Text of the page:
Blerdcon, The Biggest Blerd Conference, To Return This July


At the Georgia World Congress Center and Omni Hotel in Atlanta in 2015, superhero Static Shock strolled past Loki and Thor. From anime to animation to comic books and video games, thousands of enthusiasts at MomoCon cosplayed as a celebration of some of the biggest names in the art of animation, gaming and comics.

In the crowd, Hilton George stood while the beginnings of a new project formulated in his mind. “I just thought, ‘Wouldn’t it be cool if there was a con that focused on Blerd culture and contribution in the geek space?’,” said George. “It was all uphill from there.”

Two years after attending the 2015 MomoCon event, George, alongside his friend Hassan Parrish, debuted the first Blerdcon at the Hyatt Regency Crystal City in Virginia.

As the first large conference for Blerds, Blerdcon honors Blerd culture, which, according to some, extends as far back as the times before the American Revolutionary War with the first publishing of poet Phillis Wheatley’s work. Well-versed on the works of Homer, Ovid and Virgil, Wheatley eventually became one of the best-known poets in pre-19th century America.

Blerd culture continued throughout the years with the publishing of the works of authors such as Ralph Ellison and his “Invisible Man,” as well as those of famed Afrofuturist writers like Octavia E. Butler. Representation in sci-fi also increased with the introduction of characters such as LeVar Burton’s Lt. Commander La Forge and Nichelle Nichols’ Lt. Nyota Uhura in the original Star Trek series. Currently, popular figures in Blerd culture include a variety of creatives such as writer and director Jordan Peele as well as Lovecraft Country’s showrunner Misha Green.

Named after the term, Blerdcon’s main focus as a convention is to create spaces for the underrepresented people in fandoms across animation, gaming and anime. To celebrate the culture, the conference offers attendees an experience filled with celebrity speakers from these fandoms, the opportunity to enter contests, as well as entrance to panels about a variety of topics.

Scheduled to start on July 7 this year, Blerdcon returns to the Hyatt Regency for the sixth time with a new annual theme.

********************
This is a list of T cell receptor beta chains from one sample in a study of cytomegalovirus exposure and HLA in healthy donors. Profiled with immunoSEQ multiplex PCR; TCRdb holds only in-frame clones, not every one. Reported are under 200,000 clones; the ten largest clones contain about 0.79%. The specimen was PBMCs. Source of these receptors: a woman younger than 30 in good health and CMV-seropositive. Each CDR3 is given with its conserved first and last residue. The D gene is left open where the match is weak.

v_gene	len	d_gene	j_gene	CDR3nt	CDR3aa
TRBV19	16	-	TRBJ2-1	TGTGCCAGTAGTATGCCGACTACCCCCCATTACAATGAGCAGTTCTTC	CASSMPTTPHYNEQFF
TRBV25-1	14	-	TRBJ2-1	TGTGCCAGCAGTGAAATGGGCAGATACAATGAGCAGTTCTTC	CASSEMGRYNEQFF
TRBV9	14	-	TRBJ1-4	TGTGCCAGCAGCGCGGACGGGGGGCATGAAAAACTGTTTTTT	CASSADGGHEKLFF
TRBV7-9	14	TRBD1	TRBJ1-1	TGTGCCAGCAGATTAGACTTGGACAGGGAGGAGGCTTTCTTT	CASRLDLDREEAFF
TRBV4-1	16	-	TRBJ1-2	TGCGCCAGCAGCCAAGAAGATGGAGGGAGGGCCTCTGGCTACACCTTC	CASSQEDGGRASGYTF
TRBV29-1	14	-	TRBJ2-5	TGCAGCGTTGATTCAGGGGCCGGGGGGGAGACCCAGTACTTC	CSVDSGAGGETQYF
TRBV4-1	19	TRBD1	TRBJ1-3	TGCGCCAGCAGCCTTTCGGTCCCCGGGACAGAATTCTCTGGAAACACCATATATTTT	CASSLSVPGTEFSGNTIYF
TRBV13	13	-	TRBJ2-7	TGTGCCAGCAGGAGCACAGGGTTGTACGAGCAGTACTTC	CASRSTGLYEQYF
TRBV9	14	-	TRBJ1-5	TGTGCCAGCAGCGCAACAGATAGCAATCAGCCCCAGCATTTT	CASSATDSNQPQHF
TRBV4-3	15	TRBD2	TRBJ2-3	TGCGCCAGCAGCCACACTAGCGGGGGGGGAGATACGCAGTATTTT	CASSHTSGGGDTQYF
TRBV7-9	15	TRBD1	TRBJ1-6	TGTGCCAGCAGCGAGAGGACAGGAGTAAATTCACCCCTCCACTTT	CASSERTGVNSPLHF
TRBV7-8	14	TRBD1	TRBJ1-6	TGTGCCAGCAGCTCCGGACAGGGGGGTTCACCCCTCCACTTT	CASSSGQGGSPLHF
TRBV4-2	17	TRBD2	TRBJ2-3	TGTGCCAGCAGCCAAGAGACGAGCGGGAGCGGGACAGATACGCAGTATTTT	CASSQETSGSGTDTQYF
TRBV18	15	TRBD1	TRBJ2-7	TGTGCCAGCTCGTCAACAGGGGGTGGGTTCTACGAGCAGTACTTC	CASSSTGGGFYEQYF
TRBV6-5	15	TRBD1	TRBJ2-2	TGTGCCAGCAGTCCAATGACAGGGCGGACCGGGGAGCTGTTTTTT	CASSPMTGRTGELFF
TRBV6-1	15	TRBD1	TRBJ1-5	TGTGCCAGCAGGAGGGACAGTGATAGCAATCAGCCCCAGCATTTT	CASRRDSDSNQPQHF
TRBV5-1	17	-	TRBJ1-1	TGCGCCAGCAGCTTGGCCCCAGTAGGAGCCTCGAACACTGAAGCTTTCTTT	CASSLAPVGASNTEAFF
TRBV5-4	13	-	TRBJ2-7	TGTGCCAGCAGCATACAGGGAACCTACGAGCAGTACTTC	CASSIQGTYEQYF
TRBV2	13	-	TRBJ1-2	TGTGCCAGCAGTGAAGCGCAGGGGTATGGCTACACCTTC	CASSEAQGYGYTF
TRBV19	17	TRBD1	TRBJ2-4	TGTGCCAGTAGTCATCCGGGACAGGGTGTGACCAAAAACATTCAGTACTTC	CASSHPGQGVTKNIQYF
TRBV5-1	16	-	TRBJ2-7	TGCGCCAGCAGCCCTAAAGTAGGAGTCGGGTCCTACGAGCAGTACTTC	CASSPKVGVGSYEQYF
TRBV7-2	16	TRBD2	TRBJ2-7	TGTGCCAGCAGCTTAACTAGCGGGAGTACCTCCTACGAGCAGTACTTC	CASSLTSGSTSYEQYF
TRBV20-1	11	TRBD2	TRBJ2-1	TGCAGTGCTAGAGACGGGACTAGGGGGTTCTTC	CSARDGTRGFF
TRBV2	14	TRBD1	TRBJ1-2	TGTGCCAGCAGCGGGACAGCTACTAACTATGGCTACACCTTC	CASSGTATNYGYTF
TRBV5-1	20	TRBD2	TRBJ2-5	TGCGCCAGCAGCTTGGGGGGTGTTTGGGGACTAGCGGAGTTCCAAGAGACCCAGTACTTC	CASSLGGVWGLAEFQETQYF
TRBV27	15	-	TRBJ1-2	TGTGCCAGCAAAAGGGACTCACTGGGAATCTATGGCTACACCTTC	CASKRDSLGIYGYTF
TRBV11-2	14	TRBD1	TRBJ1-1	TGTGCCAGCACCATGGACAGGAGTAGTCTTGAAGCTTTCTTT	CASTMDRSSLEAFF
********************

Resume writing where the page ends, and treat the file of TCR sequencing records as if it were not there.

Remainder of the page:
Titled “Fae’d to Black,” Blerdcon’s latest theme celebrates the current fantasy releases that have included representation for the Blerd and other BIPOC communities. With “Fae’d to Black,” this year’s Blerdcon will feature a Fae Tea Party and a Fae Fashion Walk as part of Blerdcon’s cosplay contest.

Other events over the three-day conference include panels on anime music, 90s animation, esports, folklore in the African Diaspora and Blerd culture, such as Blerd parenting. Blerdcon will also host competitions such as Blerd jeopardy, Blingo and the Spades Tournament.

With over 100 of these panels and workshops planned, the Black Heroes Matter panel on Afrofuturism is expected to be one of the biggest.

This year, the discussion will feature Pulitzer-winning journalist, host and professor, Professor Karen Hunter and Chair of the Department of Afro-American Studies at Howard University Dr. Greg Carr, alongside Dr. Kevin Strait and Dr. Sunyatta Amen as moderators. Centered around Afrofuturism, the panel will cover its history and its influence on society, philosophy, media and more.

“BlerdCon is a more dynamic space for creatives with its Spades tournaments, food trucks, game stations and more. It is the homecoming equivalent of ComicCon,” says Hunter.

“It’s taken many forms over the years as Uraeus [creator of Black Heroes Matter] assembles the best and brightest speakers to advance discussions important to us all,” said George. “Each time it gets better and better. We’re honored to have it.”

Blerdcon will officially end on July 9 with a closing ceremony that’s set to honor the Blerd community members that have passed away, including the late Blerdcon co-founder Hassan Parrish. With the close of the conference, George hopes that Blerds can walk away with new relationships with fellow Blerds.

 “We represent a level of comfort and community that many Blerds feel nowhere else. The ties, connections, and experiences they had here build community out there,” said George. “At their next regional convention, they’ll be more comfortable connecting with other Blerds either in meetups, panels, photoshoots to nurture the Blerdcon mission during the 362 days per year when they aren’t here.”

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